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    Sunday, January 22, 2006

    Labels: The FDA is changing the labels on drugs. Isn't the label the sticker that goes on the outside of the drug bottle? The one with the instructions and the quantity and the patient name and pharmacist name and doctor name? What they're really changing is the package insert, that tissue-paper thin, fine-printed monograph that describes the detailed pharmacology of the drug. The one that doctors used to look up in the Physician's Desk Reference when they were looking for side effects and dosage instructions, but which has been supplanted by data bases like Epocrates for many physicians - because the electronic databases on handhelds are quicker, cheaper, and easier to use.

    The printed inserts are chock full of information - from the effect of the drug on fetal rats to dose-response curves, lethal dosage, and in some cases, antidotes to overdose. It's a great source for physicians, but not necessarily one that's all that useful for the average patient. So what's all the fuss about?

    Trial lawyers reacted angrily to a preamble to the new rule stating that the rule pre-empts, or supersedes, state liability statutes.

    In the preamble, the agency listed six claims against drug makers that would be prohibited as a result of the rule, including claims that a drug maker should have put into a label's "highlights" section a risk warning included elsewhere in its label, or claims that a drug maker should have included a warning that the drug agency deemed unnecessary.

    In other words, if one person out of thousands says that taking a drug made their eyes cross, then the drug maker doesn't have to include crossed eyes in its list of side effects. And evidently, if it doesn't have to include it, they can't be sued. (Although that's very doubtful. Anyone can sue anyone over anything.) And truthfully, those lists of potential side effects have become ridiculously long as drug makers seek to cover themselves legally. And that, in itself can cause problems:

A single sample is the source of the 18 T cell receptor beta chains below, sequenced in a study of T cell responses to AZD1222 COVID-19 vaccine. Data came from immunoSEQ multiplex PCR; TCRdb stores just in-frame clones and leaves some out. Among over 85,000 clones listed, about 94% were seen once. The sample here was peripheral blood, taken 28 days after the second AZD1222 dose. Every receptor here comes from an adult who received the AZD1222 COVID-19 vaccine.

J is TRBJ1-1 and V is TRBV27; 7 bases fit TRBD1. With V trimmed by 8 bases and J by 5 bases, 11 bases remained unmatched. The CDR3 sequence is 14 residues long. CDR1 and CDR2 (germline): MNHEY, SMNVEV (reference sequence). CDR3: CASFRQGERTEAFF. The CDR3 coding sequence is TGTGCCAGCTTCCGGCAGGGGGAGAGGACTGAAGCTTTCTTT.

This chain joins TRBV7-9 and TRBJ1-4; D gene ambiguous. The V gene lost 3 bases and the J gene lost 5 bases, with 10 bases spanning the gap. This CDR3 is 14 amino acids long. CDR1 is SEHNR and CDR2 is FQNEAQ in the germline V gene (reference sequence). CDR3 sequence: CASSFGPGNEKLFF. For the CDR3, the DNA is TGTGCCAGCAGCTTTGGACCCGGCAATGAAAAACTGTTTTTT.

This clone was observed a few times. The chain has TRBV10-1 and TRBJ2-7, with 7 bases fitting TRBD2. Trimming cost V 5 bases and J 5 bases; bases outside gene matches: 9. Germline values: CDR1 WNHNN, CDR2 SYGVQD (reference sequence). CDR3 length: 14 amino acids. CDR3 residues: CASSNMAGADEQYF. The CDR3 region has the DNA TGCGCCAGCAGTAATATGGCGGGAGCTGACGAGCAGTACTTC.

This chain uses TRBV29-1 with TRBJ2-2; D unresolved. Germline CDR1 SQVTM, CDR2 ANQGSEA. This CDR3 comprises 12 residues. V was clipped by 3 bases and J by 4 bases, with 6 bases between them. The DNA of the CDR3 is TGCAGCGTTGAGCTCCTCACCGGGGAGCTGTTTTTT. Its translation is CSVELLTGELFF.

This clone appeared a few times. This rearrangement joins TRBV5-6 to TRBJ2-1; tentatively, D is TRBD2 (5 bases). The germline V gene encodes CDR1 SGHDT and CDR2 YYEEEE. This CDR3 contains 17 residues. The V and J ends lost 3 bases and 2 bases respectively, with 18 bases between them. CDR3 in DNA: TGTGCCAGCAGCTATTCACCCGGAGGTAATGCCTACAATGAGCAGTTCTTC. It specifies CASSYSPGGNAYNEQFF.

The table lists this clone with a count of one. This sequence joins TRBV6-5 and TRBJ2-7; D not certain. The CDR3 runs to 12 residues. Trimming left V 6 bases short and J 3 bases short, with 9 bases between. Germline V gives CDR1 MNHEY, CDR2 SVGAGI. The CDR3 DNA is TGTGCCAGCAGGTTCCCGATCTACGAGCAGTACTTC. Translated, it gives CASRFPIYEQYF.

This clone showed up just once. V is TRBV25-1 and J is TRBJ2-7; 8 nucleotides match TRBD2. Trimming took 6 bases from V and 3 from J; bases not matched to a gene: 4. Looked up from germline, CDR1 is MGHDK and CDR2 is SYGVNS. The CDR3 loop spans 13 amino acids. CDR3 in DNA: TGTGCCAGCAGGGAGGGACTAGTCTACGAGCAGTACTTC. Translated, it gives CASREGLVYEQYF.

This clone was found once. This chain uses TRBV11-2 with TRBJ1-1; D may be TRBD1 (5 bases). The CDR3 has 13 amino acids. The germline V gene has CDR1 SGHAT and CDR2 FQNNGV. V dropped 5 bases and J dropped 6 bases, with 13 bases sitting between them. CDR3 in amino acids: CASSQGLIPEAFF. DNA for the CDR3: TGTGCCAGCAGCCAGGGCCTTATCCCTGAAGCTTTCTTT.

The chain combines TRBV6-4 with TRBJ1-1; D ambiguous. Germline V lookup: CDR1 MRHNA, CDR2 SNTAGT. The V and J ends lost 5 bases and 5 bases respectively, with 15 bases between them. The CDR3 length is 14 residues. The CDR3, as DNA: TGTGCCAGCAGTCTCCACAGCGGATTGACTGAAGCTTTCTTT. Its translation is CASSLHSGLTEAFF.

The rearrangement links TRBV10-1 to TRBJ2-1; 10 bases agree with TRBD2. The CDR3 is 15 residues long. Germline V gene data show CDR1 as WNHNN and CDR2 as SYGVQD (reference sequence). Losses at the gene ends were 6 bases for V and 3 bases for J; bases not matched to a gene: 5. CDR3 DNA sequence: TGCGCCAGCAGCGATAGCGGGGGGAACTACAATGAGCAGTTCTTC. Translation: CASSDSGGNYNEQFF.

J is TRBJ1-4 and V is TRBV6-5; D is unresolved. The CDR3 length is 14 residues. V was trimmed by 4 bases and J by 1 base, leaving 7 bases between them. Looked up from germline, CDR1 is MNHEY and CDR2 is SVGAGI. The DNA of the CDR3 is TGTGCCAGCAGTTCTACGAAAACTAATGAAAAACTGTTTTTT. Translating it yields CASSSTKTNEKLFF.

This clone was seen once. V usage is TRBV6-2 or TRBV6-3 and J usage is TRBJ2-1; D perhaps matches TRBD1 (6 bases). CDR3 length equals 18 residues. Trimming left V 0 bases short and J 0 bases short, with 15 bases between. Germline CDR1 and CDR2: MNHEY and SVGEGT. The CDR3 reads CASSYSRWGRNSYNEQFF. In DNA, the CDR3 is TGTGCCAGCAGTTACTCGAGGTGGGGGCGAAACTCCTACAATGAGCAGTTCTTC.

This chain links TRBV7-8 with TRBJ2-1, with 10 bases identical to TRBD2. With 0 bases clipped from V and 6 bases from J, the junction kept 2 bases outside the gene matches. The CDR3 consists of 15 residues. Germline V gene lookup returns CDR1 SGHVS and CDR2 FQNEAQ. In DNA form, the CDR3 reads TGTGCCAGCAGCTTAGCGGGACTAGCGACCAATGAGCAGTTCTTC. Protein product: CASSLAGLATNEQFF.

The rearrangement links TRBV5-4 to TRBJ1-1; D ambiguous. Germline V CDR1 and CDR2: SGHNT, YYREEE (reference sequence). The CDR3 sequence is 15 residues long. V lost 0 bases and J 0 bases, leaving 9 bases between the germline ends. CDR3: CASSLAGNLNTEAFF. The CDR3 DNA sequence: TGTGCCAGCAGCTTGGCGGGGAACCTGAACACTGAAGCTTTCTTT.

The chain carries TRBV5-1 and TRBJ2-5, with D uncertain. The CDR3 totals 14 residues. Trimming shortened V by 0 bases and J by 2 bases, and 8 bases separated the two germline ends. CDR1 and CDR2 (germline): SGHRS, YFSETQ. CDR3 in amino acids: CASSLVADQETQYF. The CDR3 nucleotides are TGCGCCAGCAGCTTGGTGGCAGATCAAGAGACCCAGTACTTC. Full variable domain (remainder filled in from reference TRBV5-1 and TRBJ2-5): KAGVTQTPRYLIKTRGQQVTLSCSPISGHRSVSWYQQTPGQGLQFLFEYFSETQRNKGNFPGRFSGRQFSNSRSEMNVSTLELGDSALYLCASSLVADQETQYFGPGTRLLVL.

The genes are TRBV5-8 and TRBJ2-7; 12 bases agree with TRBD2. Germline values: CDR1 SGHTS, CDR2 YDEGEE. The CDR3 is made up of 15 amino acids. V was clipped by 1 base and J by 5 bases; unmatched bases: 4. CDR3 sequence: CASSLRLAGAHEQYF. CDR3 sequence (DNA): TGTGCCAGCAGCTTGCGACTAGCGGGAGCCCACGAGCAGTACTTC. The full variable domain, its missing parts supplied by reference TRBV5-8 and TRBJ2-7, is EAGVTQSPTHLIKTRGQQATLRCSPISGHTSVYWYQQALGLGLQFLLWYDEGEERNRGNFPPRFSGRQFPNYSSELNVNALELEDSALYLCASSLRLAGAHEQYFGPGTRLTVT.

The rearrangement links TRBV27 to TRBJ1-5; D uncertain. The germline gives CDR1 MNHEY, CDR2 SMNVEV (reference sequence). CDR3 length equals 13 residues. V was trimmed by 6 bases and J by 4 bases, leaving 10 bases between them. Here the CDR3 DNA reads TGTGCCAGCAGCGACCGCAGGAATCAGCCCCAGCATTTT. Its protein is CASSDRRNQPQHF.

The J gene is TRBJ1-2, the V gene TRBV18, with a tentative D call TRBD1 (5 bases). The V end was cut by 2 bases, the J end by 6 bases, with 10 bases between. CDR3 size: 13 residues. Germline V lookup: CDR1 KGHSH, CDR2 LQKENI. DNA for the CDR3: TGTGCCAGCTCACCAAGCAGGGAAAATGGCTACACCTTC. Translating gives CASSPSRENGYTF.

"Overwarning, just like underwarning, can similarly have a negative effect on patient safety and public health," the preamble states.

    That is certainly true. Take a look at this list of side effects for a common blood pressure drug. According to the package insert it causes everything from death to cold and flu. Who in their right mind would take it? Who would prescribe it. Well, most of us do prescribe it, and many patients take it. We just no longer take those kinds of side effect warnings seriously because they include every single possibile or reported ill effect rather than probable ill effects.

    Everyone would be better served by having realistic side effect listings rather than hypotheticals.

    posted by Sydney on 1/22/2006 06:44:00 PM 0 comments


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